HUNDREDS of care home residents in south east Northumberland now face renewed uncertainty over their future following this week’s announcement that Southern Cross is to close.
Arrangements are already in hand for one of the company’s 16 homes in the county to be taken over by another firm, but what will become of the others is unknown as yet.
Care chiefs at Northumberland County Council are monitoring the situation but say there is no cause for concern at this stage.
The Darlington-based care home firm’s fate was sealed after it failed to agree a deal with its landlords over rent payments.
It is now working on a plan to transfer the running of 500 of its 750-plus homes nationwide to new operators.
Company chairman Christopher Fisher said: “We are now able to begin clarifying the arrangements for the future operation of our homes.
“The process of change on which we are now embarking involves considerable effort on the part of our management and staff, and their commitment and loyalty is much appreciated.
“We anticipate that the period of uncertainty which we have been experiencing will now draw to a close.”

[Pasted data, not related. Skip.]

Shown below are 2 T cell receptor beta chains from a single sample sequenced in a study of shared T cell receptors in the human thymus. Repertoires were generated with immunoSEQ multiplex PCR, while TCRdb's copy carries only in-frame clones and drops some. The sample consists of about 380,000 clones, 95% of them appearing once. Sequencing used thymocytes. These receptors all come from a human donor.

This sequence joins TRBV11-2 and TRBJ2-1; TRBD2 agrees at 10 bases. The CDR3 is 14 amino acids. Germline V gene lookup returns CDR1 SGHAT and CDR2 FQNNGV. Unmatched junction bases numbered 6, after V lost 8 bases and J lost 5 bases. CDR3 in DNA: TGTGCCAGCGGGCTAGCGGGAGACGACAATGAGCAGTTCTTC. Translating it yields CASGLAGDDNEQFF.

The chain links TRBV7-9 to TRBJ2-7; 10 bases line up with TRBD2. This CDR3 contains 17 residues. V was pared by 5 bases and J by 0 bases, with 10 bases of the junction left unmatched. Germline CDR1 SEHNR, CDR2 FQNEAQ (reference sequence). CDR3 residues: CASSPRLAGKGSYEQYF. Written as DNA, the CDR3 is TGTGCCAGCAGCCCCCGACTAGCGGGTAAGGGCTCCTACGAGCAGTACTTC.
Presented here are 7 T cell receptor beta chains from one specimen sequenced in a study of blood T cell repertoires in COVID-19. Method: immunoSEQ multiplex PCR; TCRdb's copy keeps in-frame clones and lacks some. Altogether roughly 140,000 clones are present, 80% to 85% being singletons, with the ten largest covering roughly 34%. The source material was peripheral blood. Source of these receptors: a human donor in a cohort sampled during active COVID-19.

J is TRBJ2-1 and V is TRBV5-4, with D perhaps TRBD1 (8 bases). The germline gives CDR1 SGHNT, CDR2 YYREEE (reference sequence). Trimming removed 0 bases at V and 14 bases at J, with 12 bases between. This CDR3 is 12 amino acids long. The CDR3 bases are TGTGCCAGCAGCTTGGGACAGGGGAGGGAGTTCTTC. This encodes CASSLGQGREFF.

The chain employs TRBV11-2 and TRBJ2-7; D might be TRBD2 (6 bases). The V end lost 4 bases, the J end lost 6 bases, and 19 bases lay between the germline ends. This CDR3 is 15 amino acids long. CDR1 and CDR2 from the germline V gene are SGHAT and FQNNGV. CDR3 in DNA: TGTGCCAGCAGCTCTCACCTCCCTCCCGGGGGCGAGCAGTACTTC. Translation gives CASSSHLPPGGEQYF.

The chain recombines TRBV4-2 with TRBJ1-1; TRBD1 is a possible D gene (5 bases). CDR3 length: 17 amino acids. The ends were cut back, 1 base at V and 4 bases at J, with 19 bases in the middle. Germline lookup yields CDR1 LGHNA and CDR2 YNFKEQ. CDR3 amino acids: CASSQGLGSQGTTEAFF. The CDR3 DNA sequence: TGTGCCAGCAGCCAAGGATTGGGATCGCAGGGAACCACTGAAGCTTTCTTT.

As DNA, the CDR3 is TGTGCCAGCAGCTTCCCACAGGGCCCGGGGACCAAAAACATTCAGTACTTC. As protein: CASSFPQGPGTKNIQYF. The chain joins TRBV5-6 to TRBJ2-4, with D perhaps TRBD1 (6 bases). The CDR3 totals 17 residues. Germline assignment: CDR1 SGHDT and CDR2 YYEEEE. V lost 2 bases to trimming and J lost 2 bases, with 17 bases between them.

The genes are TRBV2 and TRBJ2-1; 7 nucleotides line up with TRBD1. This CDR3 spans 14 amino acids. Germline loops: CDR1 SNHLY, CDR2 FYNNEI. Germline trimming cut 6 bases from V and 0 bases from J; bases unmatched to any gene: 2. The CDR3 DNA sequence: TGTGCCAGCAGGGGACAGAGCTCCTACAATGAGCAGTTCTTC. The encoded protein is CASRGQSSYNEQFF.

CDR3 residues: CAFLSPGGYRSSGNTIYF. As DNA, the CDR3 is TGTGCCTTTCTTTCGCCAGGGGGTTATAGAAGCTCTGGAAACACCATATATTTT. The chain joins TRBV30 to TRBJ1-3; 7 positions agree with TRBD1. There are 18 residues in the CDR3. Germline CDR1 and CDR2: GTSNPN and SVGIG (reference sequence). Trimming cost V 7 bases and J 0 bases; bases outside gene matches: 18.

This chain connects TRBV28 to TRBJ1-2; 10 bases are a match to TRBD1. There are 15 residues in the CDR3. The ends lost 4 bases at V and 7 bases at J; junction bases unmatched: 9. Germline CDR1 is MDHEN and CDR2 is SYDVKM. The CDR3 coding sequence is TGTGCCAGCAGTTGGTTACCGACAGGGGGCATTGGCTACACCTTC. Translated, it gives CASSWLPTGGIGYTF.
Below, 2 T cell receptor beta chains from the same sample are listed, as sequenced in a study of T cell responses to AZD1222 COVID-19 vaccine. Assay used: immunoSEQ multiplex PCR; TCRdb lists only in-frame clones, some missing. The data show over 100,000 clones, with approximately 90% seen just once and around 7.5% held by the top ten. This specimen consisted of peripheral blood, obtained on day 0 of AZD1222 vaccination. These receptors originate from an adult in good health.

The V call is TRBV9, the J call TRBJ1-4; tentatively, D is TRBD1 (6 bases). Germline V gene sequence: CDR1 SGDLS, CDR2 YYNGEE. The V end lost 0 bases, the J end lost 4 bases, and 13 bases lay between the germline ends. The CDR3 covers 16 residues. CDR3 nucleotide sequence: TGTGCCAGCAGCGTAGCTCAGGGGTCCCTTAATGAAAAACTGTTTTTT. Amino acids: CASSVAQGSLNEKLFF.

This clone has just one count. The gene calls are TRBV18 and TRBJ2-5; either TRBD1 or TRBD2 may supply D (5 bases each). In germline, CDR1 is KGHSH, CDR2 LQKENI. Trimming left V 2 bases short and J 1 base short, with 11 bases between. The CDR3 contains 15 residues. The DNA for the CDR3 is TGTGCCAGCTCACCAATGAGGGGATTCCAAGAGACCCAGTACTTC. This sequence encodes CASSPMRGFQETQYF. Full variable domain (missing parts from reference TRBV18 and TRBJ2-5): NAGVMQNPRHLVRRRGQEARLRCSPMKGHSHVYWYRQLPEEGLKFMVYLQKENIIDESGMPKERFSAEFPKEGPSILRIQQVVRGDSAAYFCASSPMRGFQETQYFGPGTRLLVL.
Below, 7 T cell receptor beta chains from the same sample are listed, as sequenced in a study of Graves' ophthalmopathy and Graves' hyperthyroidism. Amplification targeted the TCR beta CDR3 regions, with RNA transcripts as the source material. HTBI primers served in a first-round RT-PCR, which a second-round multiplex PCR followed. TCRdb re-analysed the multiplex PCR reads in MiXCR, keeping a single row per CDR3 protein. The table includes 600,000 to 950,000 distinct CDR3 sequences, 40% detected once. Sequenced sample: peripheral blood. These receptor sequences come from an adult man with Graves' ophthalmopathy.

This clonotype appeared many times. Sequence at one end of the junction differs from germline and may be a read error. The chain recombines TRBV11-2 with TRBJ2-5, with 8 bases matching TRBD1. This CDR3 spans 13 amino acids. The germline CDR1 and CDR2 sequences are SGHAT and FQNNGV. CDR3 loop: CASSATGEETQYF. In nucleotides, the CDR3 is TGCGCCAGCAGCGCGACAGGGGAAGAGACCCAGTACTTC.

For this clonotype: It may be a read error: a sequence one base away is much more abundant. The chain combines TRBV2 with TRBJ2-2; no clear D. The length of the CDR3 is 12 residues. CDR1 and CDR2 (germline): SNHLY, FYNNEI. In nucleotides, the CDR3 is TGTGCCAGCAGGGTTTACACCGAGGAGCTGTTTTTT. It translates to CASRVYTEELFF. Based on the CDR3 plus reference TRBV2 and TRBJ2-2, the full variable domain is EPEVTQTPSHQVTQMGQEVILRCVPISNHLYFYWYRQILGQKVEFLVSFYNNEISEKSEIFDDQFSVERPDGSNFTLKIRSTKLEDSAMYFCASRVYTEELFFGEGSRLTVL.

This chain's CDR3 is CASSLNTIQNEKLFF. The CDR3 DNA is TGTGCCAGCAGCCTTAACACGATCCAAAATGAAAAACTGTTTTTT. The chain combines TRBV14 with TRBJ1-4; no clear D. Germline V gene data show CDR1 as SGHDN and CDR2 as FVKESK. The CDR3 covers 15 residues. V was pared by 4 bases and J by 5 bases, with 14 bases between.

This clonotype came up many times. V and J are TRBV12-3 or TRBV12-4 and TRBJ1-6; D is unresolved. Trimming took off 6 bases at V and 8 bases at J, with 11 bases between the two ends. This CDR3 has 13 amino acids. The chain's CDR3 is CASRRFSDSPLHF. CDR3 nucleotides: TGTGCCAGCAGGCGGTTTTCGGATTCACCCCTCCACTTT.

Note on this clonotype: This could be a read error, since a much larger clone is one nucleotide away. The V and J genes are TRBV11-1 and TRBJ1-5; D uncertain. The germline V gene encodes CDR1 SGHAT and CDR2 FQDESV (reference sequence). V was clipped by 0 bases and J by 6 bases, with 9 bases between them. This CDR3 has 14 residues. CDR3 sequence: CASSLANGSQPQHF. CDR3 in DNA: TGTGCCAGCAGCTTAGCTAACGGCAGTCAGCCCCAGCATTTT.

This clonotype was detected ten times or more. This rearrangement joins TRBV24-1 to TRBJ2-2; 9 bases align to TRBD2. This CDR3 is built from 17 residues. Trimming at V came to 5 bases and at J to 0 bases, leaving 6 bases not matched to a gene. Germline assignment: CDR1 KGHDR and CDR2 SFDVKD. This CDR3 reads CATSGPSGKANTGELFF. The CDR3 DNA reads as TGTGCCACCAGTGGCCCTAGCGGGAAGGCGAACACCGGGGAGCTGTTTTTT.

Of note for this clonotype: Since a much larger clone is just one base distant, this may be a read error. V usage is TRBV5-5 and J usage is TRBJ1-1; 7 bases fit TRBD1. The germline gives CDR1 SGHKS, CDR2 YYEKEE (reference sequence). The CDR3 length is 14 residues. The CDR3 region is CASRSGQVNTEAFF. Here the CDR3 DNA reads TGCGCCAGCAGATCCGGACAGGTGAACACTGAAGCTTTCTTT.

Southern Cross’s 12 homes in south east Northumberland are Alexandra Park and De Baliol in Newbiggin, Ashington Grange and Moorhouse Farm in Ashington, Astor Court and Astor Lodge View in Cramlington, Avala Park and Riverside House in Morpeth, Bridge View at Choppington, Wansbeck at West Sleekburn and Crofton Court and Durban House in Blyth.
Jane Bowie, associate director for adult services at the council, said “We are continuing to monitor this situation closely, and we are in contact with Southern Cross through the Association of Directors of Adult Social Services.
“We do not believe there are currently any grounds for concern about the welfare of residents in care homes.
“As we understand it, the issue currently under discussion between Southern Cross and other parties is which organisations will in future run the care homes and how the transfer of ownership will be safely managed.
“All parties involved have given assurances that the homes will continue to operate during and after the transfer, though the organisations taking over the running of homes may subsequently review plans for individual homes and make some changes.
“We only know of a firm outcome for one care home in Northumberland, Durban House in Blyth, which will be operated by Four Seasons Health Care, which already has a number of care homes in the county.
“At this stage, the most important issue is to avoid causing unnecessary anxiety to vulnerable older people in Southern Cross care homes”
Jamie Buchan, Chief Executive of Southern Cross added: “My objective, and that of my team, is to continue to provide excellent care to every resident and to manage the programme of transition professionally.
“All 44,000 staff can take pride from the significant operational turnaround and improvements in care delivery which have been achieved over the past two years.”